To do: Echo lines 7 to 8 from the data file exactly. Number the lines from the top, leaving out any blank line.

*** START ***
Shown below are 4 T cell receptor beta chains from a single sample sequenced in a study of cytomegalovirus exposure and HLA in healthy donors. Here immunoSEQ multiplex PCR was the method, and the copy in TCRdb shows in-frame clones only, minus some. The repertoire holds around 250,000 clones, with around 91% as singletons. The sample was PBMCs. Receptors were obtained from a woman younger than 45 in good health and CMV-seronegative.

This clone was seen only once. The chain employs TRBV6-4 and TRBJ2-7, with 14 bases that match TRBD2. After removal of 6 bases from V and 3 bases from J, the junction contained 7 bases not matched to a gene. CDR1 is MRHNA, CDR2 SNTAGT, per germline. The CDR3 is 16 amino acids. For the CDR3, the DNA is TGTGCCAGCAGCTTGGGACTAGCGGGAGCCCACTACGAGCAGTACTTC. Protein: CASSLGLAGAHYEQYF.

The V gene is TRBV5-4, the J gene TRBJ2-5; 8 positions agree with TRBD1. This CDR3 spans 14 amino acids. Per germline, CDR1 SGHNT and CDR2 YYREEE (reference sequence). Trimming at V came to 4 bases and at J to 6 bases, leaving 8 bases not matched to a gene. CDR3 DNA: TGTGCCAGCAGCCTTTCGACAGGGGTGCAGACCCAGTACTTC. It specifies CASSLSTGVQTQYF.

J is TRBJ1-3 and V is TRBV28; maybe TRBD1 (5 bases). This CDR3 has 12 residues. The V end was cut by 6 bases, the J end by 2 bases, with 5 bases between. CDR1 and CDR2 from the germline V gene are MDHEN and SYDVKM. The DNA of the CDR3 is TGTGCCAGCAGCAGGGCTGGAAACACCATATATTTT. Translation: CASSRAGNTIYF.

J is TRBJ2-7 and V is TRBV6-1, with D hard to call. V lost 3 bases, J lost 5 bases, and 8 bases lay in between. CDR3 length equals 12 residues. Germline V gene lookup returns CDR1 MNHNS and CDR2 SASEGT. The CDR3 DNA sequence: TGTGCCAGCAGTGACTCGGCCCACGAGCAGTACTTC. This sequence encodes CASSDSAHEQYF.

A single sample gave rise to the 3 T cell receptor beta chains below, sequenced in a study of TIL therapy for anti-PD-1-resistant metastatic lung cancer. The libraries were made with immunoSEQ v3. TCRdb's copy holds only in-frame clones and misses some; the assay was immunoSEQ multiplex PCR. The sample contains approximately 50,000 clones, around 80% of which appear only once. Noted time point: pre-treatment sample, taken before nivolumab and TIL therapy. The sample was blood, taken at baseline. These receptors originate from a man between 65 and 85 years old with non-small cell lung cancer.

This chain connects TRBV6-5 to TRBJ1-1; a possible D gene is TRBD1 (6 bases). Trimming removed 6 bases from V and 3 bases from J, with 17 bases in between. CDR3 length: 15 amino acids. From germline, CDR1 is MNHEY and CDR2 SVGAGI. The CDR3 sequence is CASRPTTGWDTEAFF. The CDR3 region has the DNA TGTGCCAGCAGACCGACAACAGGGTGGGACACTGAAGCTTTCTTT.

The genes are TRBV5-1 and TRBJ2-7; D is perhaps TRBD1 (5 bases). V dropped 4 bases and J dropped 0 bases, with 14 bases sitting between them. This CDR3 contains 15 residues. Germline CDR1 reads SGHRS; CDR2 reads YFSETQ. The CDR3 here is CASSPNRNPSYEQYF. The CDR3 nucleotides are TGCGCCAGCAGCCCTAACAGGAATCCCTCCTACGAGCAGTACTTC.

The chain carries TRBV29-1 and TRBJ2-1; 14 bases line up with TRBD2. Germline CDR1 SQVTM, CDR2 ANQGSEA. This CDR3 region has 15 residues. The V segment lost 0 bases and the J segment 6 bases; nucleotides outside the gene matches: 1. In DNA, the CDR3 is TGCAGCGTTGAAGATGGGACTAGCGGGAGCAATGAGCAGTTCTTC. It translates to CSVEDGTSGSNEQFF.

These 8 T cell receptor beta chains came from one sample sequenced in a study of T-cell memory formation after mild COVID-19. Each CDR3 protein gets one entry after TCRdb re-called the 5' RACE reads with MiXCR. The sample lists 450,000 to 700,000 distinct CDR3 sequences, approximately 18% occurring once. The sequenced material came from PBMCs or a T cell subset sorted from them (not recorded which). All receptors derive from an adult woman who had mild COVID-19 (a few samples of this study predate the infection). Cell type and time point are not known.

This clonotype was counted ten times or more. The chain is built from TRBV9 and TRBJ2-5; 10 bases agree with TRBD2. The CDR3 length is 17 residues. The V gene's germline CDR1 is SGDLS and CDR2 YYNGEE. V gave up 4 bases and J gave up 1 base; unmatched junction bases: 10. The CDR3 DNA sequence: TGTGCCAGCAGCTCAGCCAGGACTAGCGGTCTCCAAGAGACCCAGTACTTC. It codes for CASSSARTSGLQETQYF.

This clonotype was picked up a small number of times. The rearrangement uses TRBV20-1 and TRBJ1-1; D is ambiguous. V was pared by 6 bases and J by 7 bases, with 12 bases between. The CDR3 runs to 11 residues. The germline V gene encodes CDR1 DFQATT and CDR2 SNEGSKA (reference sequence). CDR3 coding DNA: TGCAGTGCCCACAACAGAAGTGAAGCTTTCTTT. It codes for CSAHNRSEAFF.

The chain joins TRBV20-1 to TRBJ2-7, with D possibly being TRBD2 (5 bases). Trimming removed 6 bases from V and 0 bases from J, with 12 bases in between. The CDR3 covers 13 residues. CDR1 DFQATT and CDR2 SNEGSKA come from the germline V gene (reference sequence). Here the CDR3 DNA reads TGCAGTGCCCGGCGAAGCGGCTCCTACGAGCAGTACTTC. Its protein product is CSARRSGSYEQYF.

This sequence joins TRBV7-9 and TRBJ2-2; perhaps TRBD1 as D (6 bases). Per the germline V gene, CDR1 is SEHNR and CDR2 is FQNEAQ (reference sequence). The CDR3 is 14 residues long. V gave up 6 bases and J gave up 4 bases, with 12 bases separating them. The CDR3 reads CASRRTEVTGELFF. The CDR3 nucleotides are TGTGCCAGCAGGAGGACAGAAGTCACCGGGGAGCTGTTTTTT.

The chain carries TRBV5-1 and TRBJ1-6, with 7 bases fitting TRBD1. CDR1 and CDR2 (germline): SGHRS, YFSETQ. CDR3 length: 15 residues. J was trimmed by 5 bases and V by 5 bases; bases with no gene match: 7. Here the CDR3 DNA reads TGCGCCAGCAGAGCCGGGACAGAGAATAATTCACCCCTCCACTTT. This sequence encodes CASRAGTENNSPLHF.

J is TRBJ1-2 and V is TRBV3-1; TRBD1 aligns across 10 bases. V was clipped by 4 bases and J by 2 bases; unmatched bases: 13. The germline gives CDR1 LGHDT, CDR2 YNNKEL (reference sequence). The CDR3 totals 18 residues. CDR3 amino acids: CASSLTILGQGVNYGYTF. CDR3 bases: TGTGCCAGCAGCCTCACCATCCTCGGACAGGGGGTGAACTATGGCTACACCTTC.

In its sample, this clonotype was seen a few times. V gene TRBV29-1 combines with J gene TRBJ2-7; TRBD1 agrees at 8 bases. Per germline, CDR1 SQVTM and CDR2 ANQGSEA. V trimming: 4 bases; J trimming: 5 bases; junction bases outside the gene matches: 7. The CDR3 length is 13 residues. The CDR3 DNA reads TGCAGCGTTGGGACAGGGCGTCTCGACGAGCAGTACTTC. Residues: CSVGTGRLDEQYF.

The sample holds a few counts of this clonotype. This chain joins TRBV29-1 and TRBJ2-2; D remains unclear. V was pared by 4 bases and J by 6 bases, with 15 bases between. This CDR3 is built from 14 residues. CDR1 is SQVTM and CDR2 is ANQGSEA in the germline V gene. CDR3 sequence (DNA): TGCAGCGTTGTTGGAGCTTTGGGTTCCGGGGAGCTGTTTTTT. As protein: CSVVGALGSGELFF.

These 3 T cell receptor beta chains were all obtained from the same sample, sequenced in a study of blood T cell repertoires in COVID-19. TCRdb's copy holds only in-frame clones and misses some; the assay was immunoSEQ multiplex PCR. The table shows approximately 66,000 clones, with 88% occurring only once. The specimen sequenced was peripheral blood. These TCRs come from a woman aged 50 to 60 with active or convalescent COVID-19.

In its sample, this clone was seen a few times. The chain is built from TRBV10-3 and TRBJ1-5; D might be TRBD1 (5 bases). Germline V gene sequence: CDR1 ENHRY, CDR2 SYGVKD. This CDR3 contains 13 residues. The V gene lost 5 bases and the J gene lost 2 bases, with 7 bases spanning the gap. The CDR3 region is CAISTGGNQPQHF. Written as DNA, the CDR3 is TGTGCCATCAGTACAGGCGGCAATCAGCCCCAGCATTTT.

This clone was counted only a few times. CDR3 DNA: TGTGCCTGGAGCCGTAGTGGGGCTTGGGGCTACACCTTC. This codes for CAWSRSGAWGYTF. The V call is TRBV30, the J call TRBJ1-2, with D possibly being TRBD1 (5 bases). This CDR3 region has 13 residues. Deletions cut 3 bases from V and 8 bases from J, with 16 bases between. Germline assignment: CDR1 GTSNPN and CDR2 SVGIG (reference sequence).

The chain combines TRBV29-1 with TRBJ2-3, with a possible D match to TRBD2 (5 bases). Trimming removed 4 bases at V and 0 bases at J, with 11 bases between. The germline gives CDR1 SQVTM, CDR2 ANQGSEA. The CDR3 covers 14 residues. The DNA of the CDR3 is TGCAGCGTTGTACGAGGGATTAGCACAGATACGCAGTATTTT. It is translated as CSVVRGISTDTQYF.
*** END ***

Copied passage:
This chain connects TRBV6-5 to TRBJ1-1; a possible D gene is TRBD1 (6 bases). Trimming removed 6 bases from V and 3 bases from J, with 17 bases in between. CDR3 length: 15 amino acids. From germline, CDR1 is MNHEY and CDR2 SVGAGI. The CDR3 sequence is CASRPTTGWDTEAFF. The CDR3 region has the DNA TGTGCCAGCAGACCGACAACAGGGTGGGACACTGAAGCTTTCTTT.

The genes are TRBV5-1 and TRBJ2-7; D is perhaps TRBD1 (5 bases). V dropped 4 bases and J dropped 0 bases, with 14 bases sitting between them. This CDR3 contains 15 residues. Germline CDR1 reads SGHRS; CDR2 reads YFSETQ. The CDR3 here is CASSPNRNPSYEQYF. The CDR3 nucleotides are TGCGCCAGCAGCCCTAACAGGAATCCCTCCTACGAGCAGTACTTC.